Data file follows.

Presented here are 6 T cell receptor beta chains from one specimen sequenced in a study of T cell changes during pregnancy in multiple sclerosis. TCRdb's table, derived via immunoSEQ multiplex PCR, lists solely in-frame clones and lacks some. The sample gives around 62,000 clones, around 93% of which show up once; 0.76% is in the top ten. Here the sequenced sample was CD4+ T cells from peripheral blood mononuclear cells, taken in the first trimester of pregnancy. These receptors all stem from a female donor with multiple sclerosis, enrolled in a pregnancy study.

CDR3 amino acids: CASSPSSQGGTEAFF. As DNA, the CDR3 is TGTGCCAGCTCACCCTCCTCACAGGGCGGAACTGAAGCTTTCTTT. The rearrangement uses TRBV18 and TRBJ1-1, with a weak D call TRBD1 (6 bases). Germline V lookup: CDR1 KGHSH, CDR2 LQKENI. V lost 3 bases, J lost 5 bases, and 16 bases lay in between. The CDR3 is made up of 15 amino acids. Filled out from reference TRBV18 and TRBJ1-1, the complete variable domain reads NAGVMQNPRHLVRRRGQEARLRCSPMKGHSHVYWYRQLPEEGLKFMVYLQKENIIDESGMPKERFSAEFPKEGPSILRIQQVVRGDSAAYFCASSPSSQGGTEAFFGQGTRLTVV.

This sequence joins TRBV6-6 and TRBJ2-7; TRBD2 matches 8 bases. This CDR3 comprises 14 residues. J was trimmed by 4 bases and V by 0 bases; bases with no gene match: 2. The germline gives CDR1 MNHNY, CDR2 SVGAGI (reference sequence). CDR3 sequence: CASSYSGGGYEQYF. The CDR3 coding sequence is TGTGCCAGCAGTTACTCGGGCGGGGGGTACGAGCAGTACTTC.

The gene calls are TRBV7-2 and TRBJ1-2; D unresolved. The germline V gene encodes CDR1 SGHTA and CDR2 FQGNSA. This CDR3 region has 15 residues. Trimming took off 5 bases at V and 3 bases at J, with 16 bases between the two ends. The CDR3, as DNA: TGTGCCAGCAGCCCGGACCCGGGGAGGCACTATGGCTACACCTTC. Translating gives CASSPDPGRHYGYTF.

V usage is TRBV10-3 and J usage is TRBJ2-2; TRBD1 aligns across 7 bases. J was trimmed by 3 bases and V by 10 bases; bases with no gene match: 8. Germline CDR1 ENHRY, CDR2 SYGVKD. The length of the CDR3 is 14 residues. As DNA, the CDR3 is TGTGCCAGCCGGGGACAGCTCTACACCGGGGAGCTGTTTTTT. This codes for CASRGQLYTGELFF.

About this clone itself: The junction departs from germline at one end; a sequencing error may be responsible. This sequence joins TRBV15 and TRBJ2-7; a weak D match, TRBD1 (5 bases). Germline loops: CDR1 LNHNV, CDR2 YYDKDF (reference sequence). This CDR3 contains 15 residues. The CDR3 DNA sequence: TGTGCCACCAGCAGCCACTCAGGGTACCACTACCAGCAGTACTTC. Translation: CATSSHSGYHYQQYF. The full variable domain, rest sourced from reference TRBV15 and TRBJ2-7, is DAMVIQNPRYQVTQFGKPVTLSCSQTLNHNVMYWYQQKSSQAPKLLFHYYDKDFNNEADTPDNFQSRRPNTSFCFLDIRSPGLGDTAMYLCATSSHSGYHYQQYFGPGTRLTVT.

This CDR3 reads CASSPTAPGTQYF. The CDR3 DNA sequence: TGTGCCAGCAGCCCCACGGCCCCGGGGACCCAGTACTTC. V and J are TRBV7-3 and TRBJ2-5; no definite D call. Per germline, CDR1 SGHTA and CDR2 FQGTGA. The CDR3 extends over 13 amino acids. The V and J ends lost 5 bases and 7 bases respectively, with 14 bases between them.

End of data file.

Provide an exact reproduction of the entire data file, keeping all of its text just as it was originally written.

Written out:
Presented here are 6 T cell receptor beta chains from one specimen sequenced in a study of T cell changes during pregnancy in multiple sclerosis. TCRdb's table, derived via immunoSEQ multiplex PCR, lists solely in-frame clones and lacks some. The sample gives around 62,000 clones, around 93% of which show up once; 0.76% is in the top ten. Here the sequenced sample was CD4+ T cells from peripheral blood mononuclear cells, taken in the first trimester of pregnancy. These receptors all stem from a female donor with multiple sclerosis, enrolled in a pregnancy study.

CDR3 amino acids: CASSPSSQGGTEAFF. As DNA, the CDR3 is TGTGCCAGCTCACCCTCCTCACAGGGCGGAACTGAAGCTTTCTTT. The rearrangement uses TRBV18 and TRBJ1-1, with a weak D call TRBD1 (6 bases). Germline V lookup: CDR1 KGHSH, CDR2 LQKENI. V lost 3 bases, J lost 5 bases, and 16 bases lay in between. The CDR3 is made up of 15 amino acids. Filled out from reference TRBV18 and TRBJ1-1, the complete variable domain reads NAGVMQNPRHLVRRRGQEARLRCSPMKGHSHVYWYRQLPEEGLKFMVYLQKENIIDESGMPKERFSAEFPKEGPSILRIQQVVRGDSAAYFCASSPSSQGGTEAFFGQGTRLTVV.

This sequence joins TRBV6-6 and TRBJ2-7; TRBD2 matches 8 bases. This CDR3 comprises 14 residues. J was trimmed by 4 bases and V by 0 bases; bases with no gene match: 2. The germline gives CDR1 MNHNY, CDR2 SVGAGI (reference sequence). CDR3 sequence: CASSYSGGGYEQYF. The CDR3 coding sequence is TGTGCCAGCAGTTACTCGGGCGGGGGGTACGAGCAGTACTTC.

The gene calls are TRBV7-2 and TRBJ1-2; D unresolved. The germline V gene encodes CDR1 SGHTA and CDR2 FQGNSA. This CDR3 region has 15 residues. Trimming took off 5 bases at V and 3 bases at J, with 16 bases between the two ends. The CDR3, as DNA: TGTGCCAGCAGCCCGGACCCGGGGAGGCACTATGGCTACACCTTC. Translating gives CASSPDPGRHYGYTF.

V usage is TRBV10-3 and J usage is TRBJ2-2; TRBD1 aligns across 7 bases. J was trimmed by 3 bases and V by 10 bases; bases with no gene match: 8. Germline CDR1 ENHRY, CDR2 SYGVKD. The length of the CDR3 is 14 residues. As DNA, the CDR3 is TGTGCCAGCCGGGGACAGCTCTACACCGGGGAGCTGTTTTTT. This codes for CASRGQLYTGELFF.

About this clone itself: The junction departs from germline at one end; a sequencing error may be responsible. This sequence joins TRBV15 and TRBJ2-7; a weak D match, TRBD1 (5 bases). Germline loops: CDR1 LNHNV, CDR2 YYDKDF (reference sequence). This CDR3 contains 15 residues. The CDR3 DNA sequence: TGTGCCACCAGCAGCCACTCAGGGTACCACTACCAGCAGTACTTC. Translation: CATSSHSGYHYQQYF. The full variable domain, rest sourced from reference TRBV15 and TRBJ2-7, is DAMVIQNPRYQVTQFGKPVTLSCSQTLNHNVMYWYQQKSSQAPKLLFHYYDKDFNNEADTPDNFQSRRPNTSFCFLDIRSPGLGDTAMYLCATSSHSGYHYQQYFGPGTRLTVT.

This CDR3 reads CASSPTAPGTQYF. The CDR3 DNA sequence: TGTGCCAGCAGCCCCACGGCCCCGGGGACCCAGTACTTC. V and J are TRBV7-3 and TRBJ2-5; no definite D call. Per germline, CDR1 SGHTA and CDR2 FQGTGA. The CDR3 extends over 13 amino acids. The V and J ends lost 5 bases and 7 bases respectively, with 14 bases between them.